2)The floating market isn’t visible every day, but that doesn’t stop the river from being a fascinating slice of local life. The homes along the canals, the bustle of commuters on ferries, express the mix of ancient tradition with modern times. The long tail boats are cool to see – but you can get pretty wet on a fast ride in one!

3) Did you say temples? What a glorious display of magnificent temples, from Wat Phra Kaew (Temple of the Emerald Buddha) to Wat Arun (Temple of Dawn) to Wat Pho, home to the reclining Buddha. These sacred places along with the passion and knowledge shared by our incredible guide, allowed Buddhism to add a peaceful and relaxing atmosphere to the entire adventure.

4) Biking through the city and markets gave a view of the inner workings of city life. In a city of skyscrapers, there are still families who cook in the streets and live simple lives in simple homes lining narrow allies. And you know what? Everyone pauses to watch the Thai soap operas every evening!

5) Now if you want to try the subway – easy to figure out – let me tell you it is spotless. No food or drink allowed, and not a sign of litter or dirt. In fact, on the platform everyone lines up, single file, to board the car as it pulls into the station. I just don’t think I will ever see that in Boston. And I loved that their priority seating is reserved for … monks!

6) Dinner in a local restaurant.. I would not have dared try this without our guide to – well – guide us, but what a fabulous dinner! We had pad thai, excellent coconut soup, and even roasted crickets and silkworms. Leo said the silkworm gushed too much for his taste, but the crickets were crunchy and tasted a bit like fried chicken…

7) That Flight of the Gibbon zip line outside of the city? Awesome, and longer and more exciting than the same-named one in Chiang Mai. Just like a team building exercise, this brought our group together – and, ok, maybe I was silly about being nervous about the heights and all.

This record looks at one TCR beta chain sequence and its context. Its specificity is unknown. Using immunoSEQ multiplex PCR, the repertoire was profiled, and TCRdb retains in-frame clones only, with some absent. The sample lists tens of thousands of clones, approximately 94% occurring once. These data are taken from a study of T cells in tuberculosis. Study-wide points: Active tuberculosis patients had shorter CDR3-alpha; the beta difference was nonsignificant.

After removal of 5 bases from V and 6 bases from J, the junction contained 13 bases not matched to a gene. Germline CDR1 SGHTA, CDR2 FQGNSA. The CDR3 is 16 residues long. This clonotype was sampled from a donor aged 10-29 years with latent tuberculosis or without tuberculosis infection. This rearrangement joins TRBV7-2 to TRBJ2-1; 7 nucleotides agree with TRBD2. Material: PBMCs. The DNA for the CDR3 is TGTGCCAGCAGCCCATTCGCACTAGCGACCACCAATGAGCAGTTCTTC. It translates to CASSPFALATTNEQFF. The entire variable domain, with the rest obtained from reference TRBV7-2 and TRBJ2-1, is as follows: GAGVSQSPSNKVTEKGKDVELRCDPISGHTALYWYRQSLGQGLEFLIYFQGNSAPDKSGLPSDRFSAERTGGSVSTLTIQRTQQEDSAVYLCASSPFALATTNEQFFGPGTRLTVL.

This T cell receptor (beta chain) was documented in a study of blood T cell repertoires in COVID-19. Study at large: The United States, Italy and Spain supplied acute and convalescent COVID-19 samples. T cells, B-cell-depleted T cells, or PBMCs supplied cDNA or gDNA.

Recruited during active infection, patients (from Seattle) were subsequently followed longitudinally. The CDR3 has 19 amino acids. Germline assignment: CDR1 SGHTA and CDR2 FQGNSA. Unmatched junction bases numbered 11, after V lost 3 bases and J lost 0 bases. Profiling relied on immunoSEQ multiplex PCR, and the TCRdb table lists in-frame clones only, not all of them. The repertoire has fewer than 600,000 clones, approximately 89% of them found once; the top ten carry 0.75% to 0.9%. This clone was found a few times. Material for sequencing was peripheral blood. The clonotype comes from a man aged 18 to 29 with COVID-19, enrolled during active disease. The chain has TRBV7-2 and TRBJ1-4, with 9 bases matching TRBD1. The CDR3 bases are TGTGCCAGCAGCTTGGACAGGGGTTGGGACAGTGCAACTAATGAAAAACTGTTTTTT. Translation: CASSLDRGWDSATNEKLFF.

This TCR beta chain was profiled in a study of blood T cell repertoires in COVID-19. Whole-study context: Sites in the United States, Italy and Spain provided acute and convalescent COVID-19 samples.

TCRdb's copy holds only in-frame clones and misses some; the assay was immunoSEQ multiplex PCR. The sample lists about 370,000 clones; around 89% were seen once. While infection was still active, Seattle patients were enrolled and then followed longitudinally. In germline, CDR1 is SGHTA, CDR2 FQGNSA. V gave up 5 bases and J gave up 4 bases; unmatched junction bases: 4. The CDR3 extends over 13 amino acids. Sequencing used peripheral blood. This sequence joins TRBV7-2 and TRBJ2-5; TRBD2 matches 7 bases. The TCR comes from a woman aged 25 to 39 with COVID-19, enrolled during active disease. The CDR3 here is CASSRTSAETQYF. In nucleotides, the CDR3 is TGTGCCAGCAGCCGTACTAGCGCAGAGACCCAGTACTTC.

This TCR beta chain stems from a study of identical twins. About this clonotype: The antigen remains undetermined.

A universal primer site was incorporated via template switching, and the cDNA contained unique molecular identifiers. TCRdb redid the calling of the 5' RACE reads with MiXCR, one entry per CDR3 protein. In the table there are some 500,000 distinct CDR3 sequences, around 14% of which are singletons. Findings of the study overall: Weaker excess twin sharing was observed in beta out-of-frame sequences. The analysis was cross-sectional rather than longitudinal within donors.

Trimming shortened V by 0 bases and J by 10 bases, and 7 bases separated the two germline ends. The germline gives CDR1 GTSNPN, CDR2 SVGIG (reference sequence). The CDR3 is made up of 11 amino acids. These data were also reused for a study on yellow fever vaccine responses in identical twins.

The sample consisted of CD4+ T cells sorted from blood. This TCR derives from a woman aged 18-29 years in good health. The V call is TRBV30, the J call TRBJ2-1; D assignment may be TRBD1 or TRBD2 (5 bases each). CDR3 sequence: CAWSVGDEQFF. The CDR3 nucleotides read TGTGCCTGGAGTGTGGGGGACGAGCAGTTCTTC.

8) If you plan right you can visit a local tailor and have an awesome suit custom made for you, to be ready for pick up in 10 days when you return to the city before flying home. For a fraction of what it would cost in the USA.

9) But would we have found any of this without the careful ministrations of our beloved guide? Not at all. We always say, the guide makes the experience and this was no exception in Bangkok!



August 4, 2011

Do you know where your kids are Planking?

I’ve been back from Thailand for almost two weeks now, and am finally beginning to feel like my old self. This jet lag laid a heavy cloak of exhaustion over me! Yet don’t think for a minute it wasn’t all worth it. Thailand is an absolute gem.

Over the next couple of weeks I’ll be writing more about this adventure, but for starters I want to relish in how great it was to travel with a terrific group of teenagers who all did their part in reminding me of the joys and challenges of parenting. You know how they love you but get embarassed by you most of the time?

Traveling with your own kids lets you see them in a different world; you often learn new things about them in a new environment where they can let their guard down a bit. But if you really want to know about what’s happening, travel with other families too. The interactions and conversations you can accidently overhear will teach you gobs about what is trending today.

Take PLANKING. Now, I like to think I am up to date on current trends but this one had escaped me. Is it going to the gym and building muscle as you hold yourself stiff as a board? No, not at all. Planking means lying yourself face down, arms at your side in any bizarre place you choose. Like at a temple, or on an elephant.

This is not a rock, it is an elephant

No kidding, there is even a whole Wiki page about it. Also, did you know about family traditions, like taking the same posed photo everywhere they go? Really, like in front of the bathroom signs. Imagine having a lifetime of photos of the kids in front of bathroom signs in every language. This is so cool! (and I’m sorry I do not have a sample to show you right now).